Wyn Kelley

Senior Lecturer - ON LEAVE

Wyn Kelley teaches classes in US and transatlantic literature with a focus on fluid intersections of race, gender, and class, old and new media, and literature in its social, historical, and political contexts. She is author of Melville’s City: Literary and Urban Form in Nineteenth-Century New York (1996) and of Herman Melville: An Introduction (2008); and co-author, with Henry Jenkins, of Reading in a Participatory Culture: Re-Mixing Moby-Dick in the English Classroom (2013). Former Associate Editor of the Melville Society journal Leviathan, currently Associate Director of MEL (Melville Electronic Library), and co-editor of the Wiley-Blackwell A New Companion to Herman Melville (2022), she has published essays in a number of journals and collections and also works to develop digital pedagogy with MIT’s Digital Humanities Lab. She is a founding member of the Melville Society Cultural Project, which supports programming at the New Bedford Whaling Museum and maritime culture in the New England region.

Wyn Kelley on Herman Melville’s Moby-Dick

Subjects

Subjects taught the current academic year:

21L.003 Reading Fiction (Fall 2024)

21L.501 The American Novel (Fall 2024)

Subjects taught in recent years:

21L.021 Comedy (Spring 2022)

21L.310 Bestsellers: The Great Gatsby and Black Culture (Spring 2022)

21L.355 Literature in the Digital Age: Textual Mischief (Spring 2022)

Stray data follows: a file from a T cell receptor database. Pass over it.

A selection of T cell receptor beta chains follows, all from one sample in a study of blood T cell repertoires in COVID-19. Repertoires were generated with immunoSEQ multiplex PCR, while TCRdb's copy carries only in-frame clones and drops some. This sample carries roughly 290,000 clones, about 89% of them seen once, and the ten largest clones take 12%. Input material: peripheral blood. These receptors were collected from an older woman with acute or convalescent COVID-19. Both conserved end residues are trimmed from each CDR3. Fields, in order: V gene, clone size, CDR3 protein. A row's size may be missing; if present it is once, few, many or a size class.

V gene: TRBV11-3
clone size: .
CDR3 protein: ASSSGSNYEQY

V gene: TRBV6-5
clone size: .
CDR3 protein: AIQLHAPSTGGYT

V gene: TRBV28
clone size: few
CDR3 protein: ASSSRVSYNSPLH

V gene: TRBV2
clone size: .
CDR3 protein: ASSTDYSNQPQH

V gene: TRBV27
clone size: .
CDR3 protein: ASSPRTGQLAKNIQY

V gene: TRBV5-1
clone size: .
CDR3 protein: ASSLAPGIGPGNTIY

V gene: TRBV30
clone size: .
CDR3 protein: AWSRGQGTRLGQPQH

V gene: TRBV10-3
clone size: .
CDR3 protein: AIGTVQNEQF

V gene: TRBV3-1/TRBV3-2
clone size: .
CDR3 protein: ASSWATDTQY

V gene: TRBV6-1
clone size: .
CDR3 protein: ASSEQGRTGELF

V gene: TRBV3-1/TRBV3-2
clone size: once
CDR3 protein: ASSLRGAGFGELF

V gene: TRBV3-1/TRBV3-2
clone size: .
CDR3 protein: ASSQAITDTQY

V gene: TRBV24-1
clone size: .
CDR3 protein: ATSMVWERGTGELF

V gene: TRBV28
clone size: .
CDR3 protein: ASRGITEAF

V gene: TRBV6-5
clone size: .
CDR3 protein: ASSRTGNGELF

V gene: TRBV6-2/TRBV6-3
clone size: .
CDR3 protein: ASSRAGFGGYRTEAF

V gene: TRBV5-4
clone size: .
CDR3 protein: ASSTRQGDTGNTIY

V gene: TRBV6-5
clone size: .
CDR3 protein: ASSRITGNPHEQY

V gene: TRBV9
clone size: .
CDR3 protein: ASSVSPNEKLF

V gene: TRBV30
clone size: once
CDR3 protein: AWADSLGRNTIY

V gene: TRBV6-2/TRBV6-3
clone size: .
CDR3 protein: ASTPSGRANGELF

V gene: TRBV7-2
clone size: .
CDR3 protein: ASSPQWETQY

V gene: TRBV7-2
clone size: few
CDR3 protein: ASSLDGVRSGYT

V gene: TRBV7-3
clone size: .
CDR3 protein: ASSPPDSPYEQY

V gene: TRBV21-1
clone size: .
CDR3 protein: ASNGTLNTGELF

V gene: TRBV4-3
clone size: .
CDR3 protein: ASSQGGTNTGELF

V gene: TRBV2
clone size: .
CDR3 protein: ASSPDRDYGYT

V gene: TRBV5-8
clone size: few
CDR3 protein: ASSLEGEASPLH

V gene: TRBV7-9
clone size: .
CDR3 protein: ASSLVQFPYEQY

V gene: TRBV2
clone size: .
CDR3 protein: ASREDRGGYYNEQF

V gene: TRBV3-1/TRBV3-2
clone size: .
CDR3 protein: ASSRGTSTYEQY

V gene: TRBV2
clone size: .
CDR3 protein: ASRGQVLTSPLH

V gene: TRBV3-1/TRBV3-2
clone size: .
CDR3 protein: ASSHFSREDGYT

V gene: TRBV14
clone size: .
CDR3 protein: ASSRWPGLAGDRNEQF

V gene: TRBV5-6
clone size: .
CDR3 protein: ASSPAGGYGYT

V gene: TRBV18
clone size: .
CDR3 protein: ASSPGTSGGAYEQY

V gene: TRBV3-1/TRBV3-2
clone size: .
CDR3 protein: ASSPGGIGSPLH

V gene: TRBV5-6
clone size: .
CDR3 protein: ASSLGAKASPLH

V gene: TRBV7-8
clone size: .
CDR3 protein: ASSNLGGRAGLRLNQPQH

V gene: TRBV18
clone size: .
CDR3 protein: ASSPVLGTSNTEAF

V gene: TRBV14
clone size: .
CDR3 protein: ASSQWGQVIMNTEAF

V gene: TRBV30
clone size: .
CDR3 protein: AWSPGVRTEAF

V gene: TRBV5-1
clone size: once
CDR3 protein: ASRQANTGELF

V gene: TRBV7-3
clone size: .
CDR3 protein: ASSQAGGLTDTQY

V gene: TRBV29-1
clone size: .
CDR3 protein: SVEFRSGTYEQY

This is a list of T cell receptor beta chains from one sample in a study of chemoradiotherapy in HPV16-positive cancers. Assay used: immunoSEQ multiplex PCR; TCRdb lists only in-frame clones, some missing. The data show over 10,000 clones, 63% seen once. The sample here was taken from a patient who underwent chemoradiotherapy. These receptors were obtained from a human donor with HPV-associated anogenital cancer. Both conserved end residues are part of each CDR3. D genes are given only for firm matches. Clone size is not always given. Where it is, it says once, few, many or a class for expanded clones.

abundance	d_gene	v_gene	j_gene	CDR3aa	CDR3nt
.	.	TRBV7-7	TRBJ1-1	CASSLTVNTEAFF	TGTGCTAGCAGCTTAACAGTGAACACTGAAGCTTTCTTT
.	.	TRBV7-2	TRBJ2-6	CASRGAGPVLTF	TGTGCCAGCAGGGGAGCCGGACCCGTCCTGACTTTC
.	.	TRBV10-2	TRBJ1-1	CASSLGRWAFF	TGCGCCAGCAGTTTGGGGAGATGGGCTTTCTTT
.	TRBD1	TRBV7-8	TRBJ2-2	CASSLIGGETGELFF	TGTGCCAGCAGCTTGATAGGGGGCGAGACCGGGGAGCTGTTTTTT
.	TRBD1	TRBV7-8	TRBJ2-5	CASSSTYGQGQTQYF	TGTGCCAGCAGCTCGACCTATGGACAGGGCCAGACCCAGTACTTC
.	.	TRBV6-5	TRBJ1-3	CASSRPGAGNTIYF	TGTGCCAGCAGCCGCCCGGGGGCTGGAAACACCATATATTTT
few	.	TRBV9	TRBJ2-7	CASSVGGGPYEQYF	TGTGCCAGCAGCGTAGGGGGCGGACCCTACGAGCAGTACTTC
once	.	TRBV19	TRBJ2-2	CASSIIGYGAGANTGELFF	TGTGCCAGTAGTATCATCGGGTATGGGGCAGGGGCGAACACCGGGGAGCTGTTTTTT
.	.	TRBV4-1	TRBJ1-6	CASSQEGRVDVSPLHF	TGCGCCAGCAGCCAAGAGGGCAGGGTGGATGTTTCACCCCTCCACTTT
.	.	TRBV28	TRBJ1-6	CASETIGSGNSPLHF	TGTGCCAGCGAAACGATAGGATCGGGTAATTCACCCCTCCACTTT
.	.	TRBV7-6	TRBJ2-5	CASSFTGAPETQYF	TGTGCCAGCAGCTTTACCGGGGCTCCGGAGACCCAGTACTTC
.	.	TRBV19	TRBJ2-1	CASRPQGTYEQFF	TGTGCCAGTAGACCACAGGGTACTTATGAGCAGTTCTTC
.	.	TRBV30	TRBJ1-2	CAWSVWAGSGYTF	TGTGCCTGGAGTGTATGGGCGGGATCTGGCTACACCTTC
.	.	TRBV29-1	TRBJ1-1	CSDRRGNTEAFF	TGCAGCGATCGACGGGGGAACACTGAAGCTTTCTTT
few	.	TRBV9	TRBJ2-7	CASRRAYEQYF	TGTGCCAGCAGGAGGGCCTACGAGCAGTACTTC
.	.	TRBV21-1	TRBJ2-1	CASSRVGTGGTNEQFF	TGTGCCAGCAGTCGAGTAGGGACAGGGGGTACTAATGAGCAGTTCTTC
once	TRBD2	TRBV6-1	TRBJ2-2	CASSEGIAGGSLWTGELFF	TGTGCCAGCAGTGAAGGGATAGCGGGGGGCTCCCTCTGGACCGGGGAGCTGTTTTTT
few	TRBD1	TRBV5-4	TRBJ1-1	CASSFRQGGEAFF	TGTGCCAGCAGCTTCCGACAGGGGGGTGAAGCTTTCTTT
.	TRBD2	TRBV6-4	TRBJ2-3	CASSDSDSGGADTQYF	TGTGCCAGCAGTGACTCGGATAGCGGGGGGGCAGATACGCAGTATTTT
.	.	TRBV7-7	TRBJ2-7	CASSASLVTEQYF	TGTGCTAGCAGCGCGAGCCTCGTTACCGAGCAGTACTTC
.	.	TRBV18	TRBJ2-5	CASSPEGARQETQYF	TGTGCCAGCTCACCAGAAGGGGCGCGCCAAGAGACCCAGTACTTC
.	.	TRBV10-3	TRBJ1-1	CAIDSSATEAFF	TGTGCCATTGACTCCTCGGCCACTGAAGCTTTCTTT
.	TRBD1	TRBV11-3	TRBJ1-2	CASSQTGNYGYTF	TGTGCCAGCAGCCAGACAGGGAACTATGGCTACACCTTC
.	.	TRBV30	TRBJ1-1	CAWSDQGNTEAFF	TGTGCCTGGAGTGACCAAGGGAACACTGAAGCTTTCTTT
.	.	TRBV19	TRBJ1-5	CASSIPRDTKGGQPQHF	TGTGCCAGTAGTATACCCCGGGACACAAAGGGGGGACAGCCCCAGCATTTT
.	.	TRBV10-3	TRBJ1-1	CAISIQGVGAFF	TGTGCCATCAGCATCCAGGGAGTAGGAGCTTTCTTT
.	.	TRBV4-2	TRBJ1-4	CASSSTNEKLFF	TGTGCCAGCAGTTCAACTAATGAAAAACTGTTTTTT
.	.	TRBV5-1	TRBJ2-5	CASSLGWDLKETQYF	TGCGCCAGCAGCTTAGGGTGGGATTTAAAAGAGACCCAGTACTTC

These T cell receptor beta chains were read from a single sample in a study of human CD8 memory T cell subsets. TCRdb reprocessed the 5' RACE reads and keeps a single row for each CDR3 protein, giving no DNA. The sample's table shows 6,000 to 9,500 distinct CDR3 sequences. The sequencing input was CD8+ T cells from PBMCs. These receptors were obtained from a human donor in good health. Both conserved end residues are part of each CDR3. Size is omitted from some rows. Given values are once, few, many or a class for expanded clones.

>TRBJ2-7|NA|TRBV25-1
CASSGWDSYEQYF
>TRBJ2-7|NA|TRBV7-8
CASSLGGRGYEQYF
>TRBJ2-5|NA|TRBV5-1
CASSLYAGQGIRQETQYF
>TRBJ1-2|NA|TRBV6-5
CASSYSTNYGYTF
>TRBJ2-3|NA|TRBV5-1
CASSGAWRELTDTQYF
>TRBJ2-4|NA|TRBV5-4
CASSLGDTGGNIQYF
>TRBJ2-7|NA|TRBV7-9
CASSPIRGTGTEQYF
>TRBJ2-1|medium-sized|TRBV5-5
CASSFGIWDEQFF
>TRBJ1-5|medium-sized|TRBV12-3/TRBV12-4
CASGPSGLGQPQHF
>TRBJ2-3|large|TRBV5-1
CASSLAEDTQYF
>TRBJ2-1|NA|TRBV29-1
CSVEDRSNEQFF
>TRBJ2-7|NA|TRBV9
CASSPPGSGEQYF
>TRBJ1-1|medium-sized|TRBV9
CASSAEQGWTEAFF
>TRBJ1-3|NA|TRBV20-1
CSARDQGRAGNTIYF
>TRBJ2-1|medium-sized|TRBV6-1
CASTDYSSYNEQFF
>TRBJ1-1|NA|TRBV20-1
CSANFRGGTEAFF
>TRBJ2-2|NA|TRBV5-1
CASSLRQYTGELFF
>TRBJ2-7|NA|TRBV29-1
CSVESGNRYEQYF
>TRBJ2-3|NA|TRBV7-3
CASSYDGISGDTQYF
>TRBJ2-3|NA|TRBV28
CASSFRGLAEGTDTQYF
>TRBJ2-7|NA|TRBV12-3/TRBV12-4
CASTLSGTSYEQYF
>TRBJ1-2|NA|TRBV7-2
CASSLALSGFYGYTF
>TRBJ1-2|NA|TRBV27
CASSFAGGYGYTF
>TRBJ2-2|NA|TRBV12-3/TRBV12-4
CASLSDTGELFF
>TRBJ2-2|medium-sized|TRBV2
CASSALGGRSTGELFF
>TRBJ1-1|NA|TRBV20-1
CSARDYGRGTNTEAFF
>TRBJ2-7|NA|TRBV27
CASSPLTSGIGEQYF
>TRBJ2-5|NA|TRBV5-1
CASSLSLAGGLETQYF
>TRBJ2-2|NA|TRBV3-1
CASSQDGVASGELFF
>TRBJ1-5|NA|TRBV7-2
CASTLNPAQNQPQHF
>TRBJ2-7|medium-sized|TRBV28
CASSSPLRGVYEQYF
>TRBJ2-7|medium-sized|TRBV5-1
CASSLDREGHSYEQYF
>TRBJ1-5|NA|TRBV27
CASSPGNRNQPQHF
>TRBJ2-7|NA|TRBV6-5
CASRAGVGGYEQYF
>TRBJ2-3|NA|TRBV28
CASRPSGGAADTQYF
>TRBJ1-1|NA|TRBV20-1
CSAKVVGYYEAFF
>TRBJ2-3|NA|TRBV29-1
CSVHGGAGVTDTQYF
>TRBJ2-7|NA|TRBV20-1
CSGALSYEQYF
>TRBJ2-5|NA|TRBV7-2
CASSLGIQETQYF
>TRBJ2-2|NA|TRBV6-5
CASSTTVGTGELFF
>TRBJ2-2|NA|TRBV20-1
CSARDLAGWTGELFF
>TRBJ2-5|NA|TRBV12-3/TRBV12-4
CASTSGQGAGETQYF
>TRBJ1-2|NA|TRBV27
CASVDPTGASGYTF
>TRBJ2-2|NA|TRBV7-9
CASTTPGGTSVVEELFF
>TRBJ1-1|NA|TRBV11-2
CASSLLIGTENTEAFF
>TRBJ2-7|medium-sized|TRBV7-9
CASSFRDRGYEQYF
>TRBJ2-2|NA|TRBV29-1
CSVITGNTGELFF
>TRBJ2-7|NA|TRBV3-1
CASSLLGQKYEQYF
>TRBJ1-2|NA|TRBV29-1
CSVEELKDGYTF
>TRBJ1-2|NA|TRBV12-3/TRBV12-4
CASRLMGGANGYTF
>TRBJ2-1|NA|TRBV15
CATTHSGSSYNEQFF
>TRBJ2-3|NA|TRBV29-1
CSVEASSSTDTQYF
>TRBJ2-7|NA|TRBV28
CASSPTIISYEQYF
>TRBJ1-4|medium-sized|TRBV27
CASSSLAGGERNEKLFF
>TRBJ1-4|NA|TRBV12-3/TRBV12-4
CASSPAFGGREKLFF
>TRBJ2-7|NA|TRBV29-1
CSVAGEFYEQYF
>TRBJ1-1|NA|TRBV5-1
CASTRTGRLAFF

Research Interests

My research has focused on the world and works of Herman Melville and has ranged widely from urban studies, to manuscript and source studies, to digital editing, mapping, and pedagogy. More recently, two research and teaching trips to São Paolo, Brazil have produced articles on Melville’s knowledge of Brazilian empire and of legends of Zumbi, hero of Palmares, (a seventeenth-century quilombo or community of formerly enslaved Africans). These have led to a new project on North American authors in dialogue with Brazil, including Frederick Douglass, Frances E. W. Harper, W. E. B. DuBois, Nella Larsen, Toni Morrison, and Gayl Jones.

Publications

2022 The New Companion to Herman Melville (ed. with Christopher Ohge). Wiley Blackwell.

“‘Portuguese Vengeance’: Melville’s Narrative of Empire and Resistance.” The Oxford  Guide to Herman Melville. Edited by Jennifer Greiman and Michael Jonik. Oxford  University Press. Forthcoming. 

2020 “Empire in Her Eyes”: Melville and America’s Brazilian Original.” Leviathan: A Journal  of Melville Studies. 22.1 (March 2020). 

2019 “Arctic Whiteness: William Bradford, Herman Melville, and the Invisible Spheres of  Fright.” In Race and Vision in the Nineteenth Century United States. Ed. Shirley  Samuels. Lexington Books. 37-52. 

2018 “Melville by Design.” Teaching with Digital Humanities: Tools and Methods for Nineteenth-Century American Literature. Ed. Jennifer Travis and Jessica DeSpain.  Champaign, IL: University of Illinois Press. 57-70. 

2018 “Melville: Ocean and City.” In Cambridge Companion to the American Renaissance. Ed.  Christopher Phillips. Cambridge: Cambridge University Press. 157-71.